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Paediatr Anaesth. 2006 Oct;16(10):1019-27.

Distraction with a hand-held video game reduces pediatric preoperative anxiety.

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1
Department of Anesthesiology and Perioperative Medicine, New Jersey Medical School, University of Medicine and Dentistry of New Jersey, Newark, NJ 07101, USA. patelan@umdnj.edu

Abstract

BACKGROUND:

Video games have received widespread application in health care for distraction and behavior modification therapy. Studies on the effect of cognitive distraction during the preoperative period are lacking. We evaluated the efficacy of an interactive distraction, a hand-held video game (VG) in reducing preoperative anxiety in children.

METHODS:

In a randomized, prospective study of 112 children aged 4-12 years undergoing outpatient surgery, anxiety was assessed after admission and again at mask induction of anesthesia, using the modified Yale Preoperative Anxiety Scale (mYPAS). Postoperative behavior changes were assessed with the Posthospital Behavior Questionnaire (PHBQ). Patients were randomly assigned to three groups: parent presence (PP), PP+a hand-held VG, and PP+0.5 mg.kg-1 oral midazolam (M) given>20 min prior to entering the operating room.

RESULTS:

There was a statistically significant increase in anxiety (P<0.01) in groups M and PP at induction of anesthesia compared with baseline, but not in VG group. VG patients demonstrated a decrease in anxiety from baseline (median change in mYPAS -3), the difference compared with PP (+11.8) was significant (P=0.04). The change in anxiety in the M group (+7.3) was not statistically different from other groups. Sixty-three percent of patients in VG group had no change or decrease in anxiety after treatment, compared with 26% in M group and 28% in PP group (P=0.01). There was no difference in anxiety changes between female and male patients.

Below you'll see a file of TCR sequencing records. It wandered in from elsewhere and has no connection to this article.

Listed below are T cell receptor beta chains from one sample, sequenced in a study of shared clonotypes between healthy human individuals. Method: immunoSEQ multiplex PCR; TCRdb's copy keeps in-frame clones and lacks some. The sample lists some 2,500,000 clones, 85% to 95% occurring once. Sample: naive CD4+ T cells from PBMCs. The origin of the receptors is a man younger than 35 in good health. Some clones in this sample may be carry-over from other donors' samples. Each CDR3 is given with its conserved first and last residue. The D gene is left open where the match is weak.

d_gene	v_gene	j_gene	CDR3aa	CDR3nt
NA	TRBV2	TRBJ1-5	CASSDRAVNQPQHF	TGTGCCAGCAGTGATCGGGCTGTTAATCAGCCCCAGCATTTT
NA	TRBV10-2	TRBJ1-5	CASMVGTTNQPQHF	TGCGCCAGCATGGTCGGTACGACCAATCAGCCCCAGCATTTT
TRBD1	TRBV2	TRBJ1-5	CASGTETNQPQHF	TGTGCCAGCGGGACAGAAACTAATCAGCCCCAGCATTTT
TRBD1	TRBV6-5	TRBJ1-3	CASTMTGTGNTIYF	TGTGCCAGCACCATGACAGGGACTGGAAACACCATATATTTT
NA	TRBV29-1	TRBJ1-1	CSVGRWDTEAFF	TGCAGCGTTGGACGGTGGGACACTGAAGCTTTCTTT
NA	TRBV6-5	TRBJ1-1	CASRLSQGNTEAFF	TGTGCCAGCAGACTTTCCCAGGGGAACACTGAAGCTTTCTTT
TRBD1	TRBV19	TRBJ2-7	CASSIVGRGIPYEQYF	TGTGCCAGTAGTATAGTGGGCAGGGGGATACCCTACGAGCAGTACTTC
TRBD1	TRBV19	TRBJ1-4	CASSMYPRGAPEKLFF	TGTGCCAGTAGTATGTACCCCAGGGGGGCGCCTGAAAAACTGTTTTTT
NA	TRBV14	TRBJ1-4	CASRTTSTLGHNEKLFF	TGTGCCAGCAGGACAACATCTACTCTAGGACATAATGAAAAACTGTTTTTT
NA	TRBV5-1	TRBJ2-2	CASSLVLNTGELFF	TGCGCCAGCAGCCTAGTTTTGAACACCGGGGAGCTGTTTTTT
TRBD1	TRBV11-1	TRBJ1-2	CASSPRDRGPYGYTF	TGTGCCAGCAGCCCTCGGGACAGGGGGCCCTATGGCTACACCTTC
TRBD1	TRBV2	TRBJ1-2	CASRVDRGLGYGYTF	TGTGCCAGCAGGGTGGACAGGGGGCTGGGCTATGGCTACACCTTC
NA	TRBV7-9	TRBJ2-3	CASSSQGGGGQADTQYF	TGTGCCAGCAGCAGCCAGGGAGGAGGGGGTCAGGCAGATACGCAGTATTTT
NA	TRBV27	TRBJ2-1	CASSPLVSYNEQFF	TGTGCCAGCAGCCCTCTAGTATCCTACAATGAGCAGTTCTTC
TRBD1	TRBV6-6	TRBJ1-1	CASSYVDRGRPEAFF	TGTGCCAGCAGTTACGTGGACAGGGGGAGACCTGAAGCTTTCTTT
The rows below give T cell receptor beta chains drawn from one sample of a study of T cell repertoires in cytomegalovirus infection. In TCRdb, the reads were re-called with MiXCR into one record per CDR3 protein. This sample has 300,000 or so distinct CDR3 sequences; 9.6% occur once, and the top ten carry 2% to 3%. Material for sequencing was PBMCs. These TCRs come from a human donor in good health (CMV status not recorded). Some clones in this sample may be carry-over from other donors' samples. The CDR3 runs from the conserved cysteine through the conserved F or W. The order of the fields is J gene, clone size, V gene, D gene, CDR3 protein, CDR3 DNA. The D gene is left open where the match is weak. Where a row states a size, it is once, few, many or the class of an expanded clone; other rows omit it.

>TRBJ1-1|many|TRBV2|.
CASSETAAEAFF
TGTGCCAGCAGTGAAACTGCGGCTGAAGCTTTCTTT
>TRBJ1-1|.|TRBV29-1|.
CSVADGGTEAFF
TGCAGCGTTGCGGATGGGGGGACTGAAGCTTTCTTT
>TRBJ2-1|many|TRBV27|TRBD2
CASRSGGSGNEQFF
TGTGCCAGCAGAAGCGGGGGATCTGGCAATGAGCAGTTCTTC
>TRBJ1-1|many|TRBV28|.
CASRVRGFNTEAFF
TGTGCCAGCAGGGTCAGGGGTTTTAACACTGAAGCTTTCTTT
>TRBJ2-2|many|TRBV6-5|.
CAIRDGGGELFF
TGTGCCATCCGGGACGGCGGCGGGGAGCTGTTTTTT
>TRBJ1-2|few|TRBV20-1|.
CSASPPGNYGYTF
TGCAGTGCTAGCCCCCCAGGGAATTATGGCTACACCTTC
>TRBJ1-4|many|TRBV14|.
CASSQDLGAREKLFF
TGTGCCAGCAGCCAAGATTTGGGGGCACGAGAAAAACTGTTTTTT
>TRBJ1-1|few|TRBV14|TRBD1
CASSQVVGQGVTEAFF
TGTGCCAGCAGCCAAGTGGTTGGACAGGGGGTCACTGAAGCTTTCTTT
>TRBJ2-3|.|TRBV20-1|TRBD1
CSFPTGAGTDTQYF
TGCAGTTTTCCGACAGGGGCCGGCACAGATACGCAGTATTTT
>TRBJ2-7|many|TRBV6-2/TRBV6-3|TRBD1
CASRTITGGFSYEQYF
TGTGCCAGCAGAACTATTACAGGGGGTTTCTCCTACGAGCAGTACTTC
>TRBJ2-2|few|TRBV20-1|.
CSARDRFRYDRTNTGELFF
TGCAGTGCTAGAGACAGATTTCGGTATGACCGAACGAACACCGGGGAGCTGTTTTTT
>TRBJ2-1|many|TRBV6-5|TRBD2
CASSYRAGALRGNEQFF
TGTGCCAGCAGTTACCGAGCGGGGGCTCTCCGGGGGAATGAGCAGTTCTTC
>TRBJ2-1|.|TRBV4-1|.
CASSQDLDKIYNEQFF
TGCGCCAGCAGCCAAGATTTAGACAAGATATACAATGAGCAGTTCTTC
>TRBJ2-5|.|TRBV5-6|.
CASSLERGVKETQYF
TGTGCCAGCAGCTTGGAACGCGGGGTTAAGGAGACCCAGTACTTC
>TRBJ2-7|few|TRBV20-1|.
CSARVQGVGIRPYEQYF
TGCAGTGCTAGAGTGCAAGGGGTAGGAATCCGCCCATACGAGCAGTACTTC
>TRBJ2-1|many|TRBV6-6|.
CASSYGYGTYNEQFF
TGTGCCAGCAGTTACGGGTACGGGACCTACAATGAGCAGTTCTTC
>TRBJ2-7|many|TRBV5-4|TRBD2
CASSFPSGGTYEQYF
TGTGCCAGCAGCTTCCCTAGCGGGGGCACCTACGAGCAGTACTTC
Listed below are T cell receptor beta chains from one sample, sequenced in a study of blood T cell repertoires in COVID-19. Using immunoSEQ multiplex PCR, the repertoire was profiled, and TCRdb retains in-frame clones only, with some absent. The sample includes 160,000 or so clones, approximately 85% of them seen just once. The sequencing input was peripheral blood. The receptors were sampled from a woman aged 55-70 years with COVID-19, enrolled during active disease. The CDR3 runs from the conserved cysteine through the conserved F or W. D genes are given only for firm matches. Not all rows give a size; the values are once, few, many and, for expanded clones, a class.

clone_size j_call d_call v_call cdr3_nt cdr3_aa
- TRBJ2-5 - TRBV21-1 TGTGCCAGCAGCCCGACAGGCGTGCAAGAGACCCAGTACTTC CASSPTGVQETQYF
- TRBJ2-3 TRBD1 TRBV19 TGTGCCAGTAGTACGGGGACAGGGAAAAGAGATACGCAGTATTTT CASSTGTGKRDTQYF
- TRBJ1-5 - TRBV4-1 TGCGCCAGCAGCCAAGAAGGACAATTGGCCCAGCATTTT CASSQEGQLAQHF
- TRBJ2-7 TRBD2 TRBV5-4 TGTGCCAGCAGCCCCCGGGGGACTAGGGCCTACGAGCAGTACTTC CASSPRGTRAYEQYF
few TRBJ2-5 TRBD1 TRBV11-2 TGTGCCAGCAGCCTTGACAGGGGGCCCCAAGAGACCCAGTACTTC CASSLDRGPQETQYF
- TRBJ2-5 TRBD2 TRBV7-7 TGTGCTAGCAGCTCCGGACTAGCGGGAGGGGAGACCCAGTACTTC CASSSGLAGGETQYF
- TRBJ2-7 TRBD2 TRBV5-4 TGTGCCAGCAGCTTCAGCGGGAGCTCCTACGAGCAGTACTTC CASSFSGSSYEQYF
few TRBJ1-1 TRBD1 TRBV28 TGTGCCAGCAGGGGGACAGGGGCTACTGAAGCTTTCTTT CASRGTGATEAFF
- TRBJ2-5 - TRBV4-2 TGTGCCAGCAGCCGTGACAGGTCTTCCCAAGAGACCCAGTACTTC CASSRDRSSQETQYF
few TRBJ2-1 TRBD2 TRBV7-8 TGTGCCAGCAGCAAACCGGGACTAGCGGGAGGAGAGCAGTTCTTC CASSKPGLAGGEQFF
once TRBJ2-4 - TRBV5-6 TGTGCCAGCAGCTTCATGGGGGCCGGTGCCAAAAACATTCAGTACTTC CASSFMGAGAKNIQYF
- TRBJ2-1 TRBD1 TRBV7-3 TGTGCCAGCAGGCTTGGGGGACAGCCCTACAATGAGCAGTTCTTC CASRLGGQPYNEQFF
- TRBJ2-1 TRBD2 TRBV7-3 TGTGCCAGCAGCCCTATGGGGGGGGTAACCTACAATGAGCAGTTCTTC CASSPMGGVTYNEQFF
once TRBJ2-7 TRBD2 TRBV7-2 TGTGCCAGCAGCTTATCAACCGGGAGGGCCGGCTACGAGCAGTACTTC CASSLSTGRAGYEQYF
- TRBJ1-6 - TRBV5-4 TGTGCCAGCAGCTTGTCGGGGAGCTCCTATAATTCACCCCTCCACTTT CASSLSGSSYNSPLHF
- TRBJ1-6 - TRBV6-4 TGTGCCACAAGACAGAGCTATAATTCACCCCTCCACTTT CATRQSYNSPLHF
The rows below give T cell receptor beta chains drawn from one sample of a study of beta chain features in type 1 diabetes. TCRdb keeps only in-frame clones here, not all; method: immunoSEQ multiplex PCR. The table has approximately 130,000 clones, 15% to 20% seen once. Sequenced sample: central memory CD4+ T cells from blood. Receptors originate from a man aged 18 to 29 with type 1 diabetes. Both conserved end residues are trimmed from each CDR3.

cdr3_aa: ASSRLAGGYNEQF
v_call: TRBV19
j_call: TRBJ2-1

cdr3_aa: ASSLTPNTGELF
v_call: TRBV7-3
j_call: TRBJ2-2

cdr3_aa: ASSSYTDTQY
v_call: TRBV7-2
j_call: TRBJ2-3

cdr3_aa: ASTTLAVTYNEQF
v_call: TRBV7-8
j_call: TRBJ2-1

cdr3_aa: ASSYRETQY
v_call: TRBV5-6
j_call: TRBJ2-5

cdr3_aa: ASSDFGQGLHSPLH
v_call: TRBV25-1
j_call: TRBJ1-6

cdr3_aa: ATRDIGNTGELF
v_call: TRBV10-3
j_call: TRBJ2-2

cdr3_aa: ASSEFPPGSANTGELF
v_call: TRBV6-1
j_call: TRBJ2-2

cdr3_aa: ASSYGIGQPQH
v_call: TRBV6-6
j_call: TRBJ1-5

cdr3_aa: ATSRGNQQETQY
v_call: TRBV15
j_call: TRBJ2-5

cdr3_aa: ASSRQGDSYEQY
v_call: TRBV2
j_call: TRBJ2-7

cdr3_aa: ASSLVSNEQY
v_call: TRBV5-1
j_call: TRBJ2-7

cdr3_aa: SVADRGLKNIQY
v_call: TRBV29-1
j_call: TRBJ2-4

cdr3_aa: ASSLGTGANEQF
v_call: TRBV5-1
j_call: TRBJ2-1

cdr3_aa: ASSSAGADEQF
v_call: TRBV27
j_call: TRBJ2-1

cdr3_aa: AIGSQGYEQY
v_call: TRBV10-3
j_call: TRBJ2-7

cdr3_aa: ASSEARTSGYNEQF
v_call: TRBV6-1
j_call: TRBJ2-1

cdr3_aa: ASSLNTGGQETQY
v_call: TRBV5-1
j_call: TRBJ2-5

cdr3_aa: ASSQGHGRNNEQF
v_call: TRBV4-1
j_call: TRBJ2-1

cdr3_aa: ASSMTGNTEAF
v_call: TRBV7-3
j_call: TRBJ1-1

CONCLUSIONS:

A hand-held VG can be offered to most children as a low cost, easy to implement, portable, and effective method to reduce anxiety in the preoperative area and during induction of anesthesia. Distraction in a pleasurable and familiar activity provides anxiety relief, probably through cognitive and motor absorption.

[Indexed for MEDLINE]

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